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When Professor Emeritus Tefko Saracevic of the School of Communication and Information retired in 2010, he left a legacy by creating an endowed scholarship. His $100,000 gift supports doctoral students in library and information science, a field Saracevic—who now teaches online courses to Rutgers graduate students—calls crucial in our transition to the Information Age.

In your quarter-century at Rutgers, what major changes occurred in your field?
The internet, in the 1980s, and the World Wide Web, in the 1990s, changed the world. Online resources available for searching, browsing, and use proliferated beyond anybody’s expectation. Then, as information resources became global, so did searching. But one basic thing remains: people search for relevant information. Making resources and processes more effective and efficient in retrieval of relevant information remains a challenge.

What change has posed the biggest challenge? How has the field responded?
More than anything else, technology has affected the development of information science. As social institutions that for millennia have dealt with organizing, preserving, and communicating records of human knowledge, libraries are faced with the necessity of adjusting to new technologies. Accordingly, most libraries, particularly in academe, are now hybrids that incorporate the physical and the virtual. In a major—not evolutionary, but revolutionary—way, digital libraries provide the answer.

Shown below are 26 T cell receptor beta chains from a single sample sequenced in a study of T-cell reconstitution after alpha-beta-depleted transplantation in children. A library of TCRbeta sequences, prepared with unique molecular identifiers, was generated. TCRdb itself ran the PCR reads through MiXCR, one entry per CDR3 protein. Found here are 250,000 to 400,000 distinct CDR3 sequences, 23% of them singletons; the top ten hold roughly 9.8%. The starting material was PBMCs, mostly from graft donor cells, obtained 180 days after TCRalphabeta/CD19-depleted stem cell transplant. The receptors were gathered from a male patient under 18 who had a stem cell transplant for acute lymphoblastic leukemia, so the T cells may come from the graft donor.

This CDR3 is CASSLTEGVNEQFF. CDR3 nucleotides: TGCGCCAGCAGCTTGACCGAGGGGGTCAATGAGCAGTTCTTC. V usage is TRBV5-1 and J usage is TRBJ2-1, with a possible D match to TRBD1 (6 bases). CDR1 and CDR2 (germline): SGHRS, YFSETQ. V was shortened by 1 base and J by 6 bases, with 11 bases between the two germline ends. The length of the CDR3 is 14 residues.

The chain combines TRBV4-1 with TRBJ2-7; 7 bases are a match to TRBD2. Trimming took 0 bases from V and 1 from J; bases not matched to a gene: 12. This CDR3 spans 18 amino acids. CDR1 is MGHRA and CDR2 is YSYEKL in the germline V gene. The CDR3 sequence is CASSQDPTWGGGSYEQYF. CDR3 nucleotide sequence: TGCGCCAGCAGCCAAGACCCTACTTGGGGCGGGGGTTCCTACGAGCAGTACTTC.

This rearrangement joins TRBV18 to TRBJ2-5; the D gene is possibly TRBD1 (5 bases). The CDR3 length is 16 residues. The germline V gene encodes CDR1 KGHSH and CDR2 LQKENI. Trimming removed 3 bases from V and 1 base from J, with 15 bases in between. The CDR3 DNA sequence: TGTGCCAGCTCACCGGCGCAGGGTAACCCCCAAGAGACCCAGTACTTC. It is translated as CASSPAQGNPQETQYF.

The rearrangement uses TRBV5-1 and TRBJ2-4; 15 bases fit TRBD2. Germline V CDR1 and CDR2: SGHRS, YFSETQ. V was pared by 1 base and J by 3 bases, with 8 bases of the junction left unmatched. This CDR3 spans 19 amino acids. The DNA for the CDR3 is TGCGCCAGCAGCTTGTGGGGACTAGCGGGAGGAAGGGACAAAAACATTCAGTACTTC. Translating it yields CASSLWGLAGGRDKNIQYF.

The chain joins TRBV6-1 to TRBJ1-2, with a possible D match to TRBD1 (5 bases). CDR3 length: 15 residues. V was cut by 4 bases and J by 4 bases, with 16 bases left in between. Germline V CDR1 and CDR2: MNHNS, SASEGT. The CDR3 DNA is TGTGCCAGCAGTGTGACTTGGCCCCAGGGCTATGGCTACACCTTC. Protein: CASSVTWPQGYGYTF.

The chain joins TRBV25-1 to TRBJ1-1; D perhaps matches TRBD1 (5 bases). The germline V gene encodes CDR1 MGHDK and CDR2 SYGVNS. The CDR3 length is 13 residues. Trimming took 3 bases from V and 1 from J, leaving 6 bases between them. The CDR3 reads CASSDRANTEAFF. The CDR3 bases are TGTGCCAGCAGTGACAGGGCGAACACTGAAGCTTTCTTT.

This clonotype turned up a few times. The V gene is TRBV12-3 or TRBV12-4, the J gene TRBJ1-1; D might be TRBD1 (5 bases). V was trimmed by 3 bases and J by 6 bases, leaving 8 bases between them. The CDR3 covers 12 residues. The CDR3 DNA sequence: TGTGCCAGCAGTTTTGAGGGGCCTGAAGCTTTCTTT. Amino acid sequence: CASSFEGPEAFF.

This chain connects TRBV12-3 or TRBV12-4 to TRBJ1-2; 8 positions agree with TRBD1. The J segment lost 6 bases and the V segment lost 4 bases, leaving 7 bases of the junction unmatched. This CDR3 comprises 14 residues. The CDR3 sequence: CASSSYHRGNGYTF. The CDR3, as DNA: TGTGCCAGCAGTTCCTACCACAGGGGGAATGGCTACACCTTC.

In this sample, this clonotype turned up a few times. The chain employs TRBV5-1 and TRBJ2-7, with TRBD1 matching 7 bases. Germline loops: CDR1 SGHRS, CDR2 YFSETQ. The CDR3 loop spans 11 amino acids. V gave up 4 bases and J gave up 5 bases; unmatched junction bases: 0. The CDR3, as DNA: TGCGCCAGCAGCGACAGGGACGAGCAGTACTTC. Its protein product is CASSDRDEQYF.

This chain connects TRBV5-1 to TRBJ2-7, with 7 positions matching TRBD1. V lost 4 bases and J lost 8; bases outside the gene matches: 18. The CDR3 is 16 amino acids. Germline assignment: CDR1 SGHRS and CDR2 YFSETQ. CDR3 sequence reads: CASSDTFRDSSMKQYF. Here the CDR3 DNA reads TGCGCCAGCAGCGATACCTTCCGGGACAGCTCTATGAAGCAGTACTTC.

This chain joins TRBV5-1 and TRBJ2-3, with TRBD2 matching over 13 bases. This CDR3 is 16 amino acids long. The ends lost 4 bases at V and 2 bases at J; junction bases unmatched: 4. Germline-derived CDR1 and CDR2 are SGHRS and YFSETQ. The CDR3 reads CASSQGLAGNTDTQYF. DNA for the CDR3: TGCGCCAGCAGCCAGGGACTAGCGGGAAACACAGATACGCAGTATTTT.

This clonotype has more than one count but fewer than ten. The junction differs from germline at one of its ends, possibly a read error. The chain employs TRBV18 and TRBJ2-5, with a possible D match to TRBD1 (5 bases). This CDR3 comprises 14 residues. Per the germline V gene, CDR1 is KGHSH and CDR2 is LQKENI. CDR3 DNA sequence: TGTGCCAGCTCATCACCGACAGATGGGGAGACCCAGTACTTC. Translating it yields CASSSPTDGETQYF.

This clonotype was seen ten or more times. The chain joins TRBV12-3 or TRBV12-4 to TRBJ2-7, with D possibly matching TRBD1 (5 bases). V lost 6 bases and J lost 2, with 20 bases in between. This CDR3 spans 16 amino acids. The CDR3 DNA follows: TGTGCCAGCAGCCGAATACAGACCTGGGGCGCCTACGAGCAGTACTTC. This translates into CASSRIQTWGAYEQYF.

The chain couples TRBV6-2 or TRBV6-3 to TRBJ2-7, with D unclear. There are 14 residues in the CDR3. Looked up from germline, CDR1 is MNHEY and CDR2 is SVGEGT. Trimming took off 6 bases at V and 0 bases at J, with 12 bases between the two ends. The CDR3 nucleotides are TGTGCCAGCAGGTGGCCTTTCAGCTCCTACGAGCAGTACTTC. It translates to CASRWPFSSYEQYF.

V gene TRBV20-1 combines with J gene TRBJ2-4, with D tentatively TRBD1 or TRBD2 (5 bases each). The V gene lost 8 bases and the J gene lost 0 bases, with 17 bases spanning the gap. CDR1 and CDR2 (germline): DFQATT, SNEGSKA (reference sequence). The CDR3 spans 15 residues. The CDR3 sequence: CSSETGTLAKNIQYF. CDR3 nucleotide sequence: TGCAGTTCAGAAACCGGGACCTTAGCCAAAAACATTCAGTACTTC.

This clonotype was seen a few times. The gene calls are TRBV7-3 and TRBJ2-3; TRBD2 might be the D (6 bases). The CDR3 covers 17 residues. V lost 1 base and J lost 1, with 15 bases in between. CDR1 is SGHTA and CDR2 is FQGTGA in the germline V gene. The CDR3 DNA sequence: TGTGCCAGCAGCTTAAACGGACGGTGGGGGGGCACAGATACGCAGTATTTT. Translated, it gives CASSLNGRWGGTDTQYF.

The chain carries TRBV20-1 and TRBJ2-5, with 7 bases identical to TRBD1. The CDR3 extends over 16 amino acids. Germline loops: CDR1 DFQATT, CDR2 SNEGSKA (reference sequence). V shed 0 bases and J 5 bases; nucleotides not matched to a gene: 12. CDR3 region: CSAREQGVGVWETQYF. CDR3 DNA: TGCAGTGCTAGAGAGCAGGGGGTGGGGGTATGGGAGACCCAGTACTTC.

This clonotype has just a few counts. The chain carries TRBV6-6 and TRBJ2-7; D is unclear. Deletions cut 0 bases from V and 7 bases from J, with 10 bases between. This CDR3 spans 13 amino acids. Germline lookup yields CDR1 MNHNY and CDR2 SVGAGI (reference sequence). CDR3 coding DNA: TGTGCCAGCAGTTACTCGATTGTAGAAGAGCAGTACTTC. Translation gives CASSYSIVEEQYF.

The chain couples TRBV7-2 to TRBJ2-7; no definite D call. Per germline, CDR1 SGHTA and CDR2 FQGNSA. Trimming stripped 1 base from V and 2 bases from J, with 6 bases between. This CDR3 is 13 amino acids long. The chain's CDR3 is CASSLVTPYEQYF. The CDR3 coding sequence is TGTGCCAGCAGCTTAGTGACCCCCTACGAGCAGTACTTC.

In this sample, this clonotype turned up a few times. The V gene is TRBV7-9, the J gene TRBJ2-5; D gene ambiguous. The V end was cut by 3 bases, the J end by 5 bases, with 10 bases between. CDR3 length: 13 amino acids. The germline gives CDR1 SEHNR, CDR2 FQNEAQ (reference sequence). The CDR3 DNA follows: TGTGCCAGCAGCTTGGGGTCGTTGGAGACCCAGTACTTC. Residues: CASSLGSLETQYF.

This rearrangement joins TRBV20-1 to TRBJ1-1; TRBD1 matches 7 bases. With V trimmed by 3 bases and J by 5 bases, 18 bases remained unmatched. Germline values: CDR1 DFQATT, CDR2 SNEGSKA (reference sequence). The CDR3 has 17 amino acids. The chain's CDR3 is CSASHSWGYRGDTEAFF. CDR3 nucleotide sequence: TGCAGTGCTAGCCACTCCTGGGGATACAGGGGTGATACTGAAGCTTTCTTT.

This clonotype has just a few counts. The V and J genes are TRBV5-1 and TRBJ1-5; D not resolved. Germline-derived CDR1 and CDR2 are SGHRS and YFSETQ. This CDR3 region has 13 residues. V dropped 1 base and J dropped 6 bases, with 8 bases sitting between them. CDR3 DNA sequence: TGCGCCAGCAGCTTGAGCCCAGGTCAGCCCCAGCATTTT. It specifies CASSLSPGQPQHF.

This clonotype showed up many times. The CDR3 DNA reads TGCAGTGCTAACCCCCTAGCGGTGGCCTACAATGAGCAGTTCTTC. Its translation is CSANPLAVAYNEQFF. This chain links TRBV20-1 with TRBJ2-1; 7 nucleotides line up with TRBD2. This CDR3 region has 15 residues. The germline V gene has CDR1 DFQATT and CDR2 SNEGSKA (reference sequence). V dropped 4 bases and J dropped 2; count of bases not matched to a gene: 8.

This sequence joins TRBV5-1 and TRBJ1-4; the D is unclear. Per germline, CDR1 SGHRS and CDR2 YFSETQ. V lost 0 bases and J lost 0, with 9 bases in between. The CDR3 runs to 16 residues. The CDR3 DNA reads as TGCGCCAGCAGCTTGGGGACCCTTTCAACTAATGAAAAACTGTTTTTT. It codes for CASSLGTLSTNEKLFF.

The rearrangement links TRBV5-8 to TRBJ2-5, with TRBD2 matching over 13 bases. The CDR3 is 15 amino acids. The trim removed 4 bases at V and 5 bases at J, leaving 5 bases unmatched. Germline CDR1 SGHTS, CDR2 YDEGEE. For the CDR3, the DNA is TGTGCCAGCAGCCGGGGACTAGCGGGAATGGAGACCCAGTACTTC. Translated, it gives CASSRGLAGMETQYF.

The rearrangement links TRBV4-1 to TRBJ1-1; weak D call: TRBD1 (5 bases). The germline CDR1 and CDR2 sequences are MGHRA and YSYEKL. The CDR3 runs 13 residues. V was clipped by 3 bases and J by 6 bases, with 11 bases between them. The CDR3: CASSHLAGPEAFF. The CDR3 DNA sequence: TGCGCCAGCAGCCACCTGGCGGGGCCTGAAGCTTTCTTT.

Why did you establish the endowment?
I came to America from Croatia in 1959 and worked in a factory for two and a half years; I then continued my schooling to enter the field of information science, and got a scholarship to continue my Ph.D. studies. This country and this field gave me an opportunity. Rutgers then provided me with a great place to work, debate, discuss, engage in research and teaching, and even enjoy myself. I wish to give students at least a bit of a similar chance and opportunity.

Why is it important for professors to give back?
An endowment contributes to what we, as professors, worked for all our lives: advances in our field. Now, my students have students who are graduating; this is like having grandchildren.

Originally published in Rutgers alumni magazine.

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